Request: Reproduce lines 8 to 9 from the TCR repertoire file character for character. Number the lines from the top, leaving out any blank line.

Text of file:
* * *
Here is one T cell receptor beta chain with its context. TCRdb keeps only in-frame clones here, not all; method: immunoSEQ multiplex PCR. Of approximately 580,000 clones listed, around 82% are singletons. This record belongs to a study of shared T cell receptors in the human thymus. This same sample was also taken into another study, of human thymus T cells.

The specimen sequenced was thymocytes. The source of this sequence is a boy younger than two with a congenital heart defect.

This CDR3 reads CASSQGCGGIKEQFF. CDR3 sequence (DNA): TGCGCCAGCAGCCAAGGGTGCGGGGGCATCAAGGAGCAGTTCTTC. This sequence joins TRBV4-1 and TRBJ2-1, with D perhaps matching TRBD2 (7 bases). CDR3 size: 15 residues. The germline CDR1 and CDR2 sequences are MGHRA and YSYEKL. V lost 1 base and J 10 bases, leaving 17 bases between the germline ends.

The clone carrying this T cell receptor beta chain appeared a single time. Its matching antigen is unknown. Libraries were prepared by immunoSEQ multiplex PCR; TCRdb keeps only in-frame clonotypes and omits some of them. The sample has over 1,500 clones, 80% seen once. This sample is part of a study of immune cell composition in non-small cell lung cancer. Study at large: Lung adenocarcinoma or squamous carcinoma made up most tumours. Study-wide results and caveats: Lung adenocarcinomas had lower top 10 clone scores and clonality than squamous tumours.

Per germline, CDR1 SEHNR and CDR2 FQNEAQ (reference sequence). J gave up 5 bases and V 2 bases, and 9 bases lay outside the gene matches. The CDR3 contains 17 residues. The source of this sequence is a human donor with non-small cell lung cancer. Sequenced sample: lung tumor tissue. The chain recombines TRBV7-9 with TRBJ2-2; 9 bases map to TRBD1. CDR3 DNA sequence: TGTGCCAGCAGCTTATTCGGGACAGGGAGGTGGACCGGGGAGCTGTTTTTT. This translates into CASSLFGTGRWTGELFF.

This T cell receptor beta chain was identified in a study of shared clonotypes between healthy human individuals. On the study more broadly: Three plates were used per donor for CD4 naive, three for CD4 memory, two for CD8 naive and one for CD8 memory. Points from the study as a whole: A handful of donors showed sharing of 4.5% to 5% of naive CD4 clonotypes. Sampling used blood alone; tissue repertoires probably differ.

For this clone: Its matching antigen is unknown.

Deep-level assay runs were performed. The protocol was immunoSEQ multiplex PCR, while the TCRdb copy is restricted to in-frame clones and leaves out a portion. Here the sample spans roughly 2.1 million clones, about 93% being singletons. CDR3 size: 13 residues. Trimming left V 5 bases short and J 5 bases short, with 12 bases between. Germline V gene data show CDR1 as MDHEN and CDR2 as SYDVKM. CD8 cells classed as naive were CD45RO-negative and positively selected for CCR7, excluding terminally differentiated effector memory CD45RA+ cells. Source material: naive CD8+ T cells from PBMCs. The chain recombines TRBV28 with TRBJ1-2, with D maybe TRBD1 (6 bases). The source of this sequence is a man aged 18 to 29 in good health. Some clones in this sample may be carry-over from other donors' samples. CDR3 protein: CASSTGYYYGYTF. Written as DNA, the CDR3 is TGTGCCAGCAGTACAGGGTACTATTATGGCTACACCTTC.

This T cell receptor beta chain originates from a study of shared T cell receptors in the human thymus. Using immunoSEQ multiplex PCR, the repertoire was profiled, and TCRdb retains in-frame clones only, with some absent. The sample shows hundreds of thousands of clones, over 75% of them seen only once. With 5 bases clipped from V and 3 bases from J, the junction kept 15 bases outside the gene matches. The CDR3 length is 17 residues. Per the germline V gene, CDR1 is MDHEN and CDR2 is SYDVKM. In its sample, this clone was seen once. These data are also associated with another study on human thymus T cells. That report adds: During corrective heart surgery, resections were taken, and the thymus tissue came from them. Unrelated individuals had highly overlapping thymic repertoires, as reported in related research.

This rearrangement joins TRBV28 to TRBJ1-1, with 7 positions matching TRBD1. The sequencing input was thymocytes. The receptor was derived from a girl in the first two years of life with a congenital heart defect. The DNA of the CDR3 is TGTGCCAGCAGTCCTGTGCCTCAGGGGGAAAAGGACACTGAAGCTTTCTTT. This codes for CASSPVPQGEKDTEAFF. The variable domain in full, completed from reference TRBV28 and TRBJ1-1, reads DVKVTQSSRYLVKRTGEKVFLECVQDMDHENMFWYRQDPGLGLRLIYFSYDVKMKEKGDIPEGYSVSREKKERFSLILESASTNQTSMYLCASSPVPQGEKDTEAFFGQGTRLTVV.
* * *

Deep-level assay runs were performed. The protocol was immunoSEQ multiplex PCR, while the TCRdb copy is restricted to in-frame clones and leaves out a portion. Here the sample spans roughly 2.1 million clones, about 93% being singletons. CDR3 size: 13 residues. Trimming left V 5 bases short and J 5 bases short, with 12 bases between. Germline V gene data show CDR1 as MDHEN and CDR2 as SYDVKM. CD8 cells classed as naive were CD45RO-negative and positively selected for CCR7, excluding terminally differentiated effector memory CD45RA+ cells. Source material: naive CD8+ T cells from PBMCs. The chain recombines TRBV28 with TRBJ1-2, with D maybe TRBD1 (6 bases). The source of this sequence is a man aged 18 to 29 in good health. Some clones in this sample may be carry-over from other donors' samples. CDR3 protein: CASSTGYYYGYTF. Written as DNA, the CDR3 is TGTGCCAGCAGTACAGGGTACTATTATGGCTACACCTTC.

This T cell receptor beta chain originates from a study of shared T cell receptors in the human thymus. Using immunoSEQ multiplex PCR, the repertoire was profiled, and TCRdb retains in-frame clones only, with some absent. The sample shows hundreds of thousands of clones, over 75% of them seen only once. With 5 bases clipped from V and 3 bases from J, the junction kept 15 bases outside the gene matches. The CDR3 length is 17 residues. Per the germline V gene, CDR1 is MDHEN and CDR2 is SYDVKM. In its sample, this clone was seen once. These data are also associated with another study on human thymus T cells. That report adds: During corrective heart surgery, resections were taken, and the thymus tissue came from them. Unrelated individuals had highly overlapping thymic repertoires, as reported in related research.